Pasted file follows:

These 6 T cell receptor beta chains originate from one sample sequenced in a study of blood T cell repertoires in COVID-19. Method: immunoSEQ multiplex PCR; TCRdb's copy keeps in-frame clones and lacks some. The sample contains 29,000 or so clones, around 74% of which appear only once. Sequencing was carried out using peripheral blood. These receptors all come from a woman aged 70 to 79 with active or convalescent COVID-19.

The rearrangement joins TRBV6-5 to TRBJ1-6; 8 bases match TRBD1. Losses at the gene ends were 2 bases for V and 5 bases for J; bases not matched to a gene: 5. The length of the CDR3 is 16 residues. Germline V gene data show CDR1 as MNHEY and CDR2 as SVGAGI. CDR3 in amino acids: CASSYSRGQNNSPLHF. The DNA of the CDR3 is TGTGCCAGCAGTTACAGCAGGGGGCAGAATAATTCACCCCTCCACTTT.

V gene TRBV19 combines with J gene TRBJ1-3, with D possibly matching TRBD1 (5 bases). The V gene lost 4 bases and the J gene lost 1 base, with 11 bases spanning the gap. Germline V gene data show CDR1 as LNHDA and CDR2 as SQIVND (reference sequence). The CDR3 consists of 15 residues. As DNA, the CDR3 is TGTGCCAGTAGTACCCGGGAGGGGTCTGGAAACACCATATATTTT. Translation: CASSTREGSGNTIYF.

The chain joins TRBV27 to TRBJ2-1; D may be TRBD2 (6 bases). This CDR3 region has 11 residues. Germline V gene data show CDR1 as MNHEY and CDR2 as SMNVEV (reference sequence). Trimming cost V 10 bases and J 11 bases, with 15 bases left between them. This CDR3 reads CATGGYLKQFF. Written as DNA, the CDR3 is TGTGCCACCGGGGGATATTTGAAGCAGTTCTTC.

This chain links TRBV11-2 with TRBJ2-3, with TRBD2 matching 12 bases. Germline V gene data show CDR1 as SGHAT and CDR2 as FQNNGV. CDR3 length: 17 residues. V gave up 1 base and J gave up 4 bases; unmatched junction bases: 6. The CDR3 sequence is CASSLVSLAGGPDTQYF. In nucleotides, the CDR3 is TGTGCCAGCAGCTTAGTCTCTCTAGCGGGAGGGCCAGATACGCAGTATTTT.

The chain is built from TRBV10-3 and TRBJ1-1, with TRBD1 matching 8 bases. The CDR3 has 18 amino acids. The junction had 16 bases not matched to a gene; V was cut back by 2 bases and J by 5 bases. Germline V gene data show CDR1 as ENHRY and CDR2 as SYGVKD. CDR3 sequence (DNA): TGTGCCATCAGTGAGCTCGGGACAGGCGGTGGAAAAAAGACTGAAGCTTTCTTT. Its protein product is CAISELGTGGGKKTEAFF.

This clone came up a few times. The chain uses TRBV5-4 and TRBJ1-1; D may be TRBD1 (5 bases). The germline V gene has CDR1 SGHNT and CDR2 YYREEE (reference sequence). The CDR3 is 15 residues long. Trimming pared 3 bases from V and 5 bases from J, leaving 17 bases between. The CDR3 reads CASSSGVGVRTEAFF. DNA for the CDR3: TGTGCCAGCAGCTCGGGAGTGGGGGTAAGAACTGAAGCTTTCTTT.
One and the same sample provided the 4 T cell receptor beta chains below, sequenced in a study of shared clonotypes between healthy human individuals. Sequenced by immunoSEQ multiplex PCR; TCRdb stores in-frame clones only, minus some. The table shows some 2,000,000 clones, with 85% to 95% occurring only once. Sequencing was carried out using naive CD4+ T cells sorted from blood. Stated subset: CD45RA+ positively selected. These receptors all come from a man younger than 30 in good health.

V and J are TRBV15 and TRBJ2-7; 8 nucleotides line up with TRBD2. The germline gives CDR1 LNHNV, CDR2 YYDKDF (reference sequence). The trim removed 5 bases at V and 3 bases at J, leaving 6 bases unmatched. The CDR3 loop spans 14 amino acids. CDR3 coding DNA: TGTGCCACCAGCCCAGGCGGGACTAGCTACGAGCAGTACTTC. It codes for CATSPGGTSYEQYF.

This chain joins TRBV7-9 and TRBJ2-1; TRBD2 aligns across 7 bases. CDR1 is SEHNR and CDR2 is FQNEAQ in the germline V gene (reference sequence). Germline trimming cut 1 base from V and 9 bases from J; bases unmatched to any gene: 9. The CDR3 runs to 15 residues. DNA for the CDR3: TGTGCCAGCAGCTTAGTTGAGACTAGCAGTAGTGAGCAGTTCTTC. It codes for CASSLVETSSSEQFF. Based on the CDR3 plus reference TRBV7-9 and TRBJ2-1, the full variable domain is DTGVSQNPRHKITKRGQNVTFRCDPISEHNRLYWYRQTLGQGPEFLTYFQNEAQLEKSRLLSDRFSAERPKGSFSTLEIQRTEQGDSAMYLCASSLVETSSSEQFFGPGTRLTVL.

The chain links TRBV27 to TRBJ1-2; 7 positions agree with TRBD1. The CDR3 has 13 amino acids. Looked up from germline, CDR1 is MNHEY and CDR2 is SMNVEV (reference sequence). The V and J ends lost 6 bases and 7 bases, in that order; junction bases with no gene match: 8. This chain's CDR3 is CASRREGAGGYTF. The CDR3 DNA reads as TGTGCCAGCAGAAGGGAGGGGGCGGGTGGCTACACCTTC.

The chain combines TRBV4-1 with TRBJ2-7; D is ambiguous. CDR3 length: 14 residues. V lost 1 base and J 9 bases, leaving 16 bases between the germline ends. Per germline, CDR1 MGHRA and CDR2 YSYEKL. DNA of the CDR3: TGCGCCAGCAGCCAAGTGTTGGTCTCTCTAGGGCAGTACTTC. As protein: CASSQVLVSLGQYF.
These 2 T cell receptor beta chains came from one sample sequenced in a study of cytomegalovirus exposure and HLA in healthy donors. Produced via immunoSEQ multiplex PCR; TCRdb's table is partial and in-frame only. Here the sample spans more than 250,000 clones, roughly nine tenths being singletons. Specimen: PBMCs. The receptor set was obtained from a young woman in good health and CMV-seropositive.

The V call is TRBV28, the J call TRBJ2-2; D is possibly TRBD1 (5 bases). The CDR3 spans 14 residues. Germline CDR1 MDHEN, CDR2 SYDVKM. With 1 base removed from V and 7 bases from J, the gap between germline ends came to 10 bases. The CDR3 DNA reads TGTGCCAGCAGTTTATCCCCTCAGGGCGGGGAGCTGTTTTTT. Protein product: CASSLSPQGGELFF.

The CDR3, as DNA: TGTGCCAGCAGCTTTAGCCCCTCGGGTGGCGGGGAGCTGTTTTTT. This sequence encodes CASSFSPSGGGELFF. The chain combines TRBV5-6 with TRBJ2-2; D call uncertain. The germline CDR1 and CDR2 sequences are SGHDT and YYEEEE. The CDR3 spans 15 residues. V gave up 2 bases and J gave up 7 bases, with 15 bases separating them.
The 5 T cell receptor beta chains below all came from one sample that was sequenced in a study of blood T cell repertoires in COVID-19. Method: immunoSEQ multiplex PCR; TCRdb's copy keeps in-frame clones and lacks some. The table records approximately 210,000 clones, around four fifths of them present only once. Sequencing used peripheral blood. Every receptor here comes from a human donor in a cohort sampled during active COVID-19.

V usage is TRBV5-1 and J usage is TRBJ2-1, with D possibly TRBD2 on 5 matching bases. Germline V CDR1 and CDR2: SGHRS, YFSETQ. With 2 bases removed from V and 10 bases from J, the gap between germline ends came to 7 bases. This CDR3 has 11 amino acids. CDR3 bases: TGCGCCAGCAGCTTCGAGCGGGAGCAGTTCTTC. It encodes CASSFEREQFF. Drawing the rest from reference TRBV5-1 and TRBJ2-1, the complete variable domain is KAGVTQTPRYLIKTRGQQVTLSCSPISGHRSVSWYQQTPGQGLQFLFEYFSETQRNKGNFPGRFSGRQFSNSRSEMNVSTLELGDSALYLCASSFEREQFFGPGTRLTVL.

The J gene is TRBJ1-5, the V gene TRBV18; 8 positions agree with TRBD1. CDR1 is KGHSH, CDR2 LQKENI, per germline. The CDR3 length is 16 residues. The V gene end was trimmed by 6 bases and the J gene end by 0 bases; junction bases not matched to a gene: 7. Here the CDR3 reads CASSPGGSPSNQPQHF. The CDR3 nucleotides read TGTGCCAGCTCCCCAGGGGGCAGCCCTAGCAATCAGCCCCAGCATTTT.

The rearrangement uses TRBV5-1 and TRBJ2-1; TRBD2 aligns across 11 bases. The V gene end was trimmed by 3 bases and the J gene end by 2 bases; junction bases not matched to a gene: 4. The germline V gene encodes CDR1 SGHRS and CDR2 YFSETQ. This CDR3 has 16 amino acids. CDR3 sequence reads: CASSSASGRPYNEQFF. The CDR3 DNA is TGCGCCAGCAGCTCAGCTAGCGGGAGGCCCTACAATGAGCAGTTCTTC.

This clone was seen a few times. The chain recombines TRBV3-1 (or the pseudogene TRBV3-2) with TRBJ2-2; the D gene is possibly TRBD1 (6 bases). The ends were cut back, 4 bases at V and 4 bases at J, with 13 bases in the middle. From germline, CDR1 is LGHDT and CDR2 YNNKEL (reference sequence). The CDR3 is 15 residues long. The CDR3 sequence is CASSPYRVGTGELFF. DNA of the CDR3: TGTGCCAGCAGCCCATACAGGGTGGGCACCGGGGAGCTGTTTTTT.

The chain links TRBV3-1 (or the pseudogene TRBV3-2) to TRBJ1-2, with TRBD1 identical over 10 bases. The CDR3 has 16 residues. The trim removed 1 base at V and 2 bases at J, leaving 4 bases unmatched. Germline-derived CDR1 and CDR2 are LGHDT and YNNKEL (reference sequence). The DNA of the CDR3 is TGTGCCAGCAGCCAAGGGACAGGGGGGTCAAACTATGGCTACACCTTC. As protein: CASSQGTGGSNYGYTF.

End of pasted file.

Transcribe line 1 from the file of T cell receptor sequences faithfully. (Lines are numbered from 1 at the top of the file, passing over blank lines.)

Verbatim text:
These 6 T cell receptor beta chains originate from one sample sequenced in a study of blood T cell repertoires in COVID-19. Method: immunoSEQ multiplex PCR; TCRdb's copy keeps in-frame clones and lacks some. The sample contains 29,000 or so clones, around 74% of which appear only once. Sequencing was carried out using peripheral blood. These receptors all come from a woman aged 70 to 79 with active or convalescent COVID-19.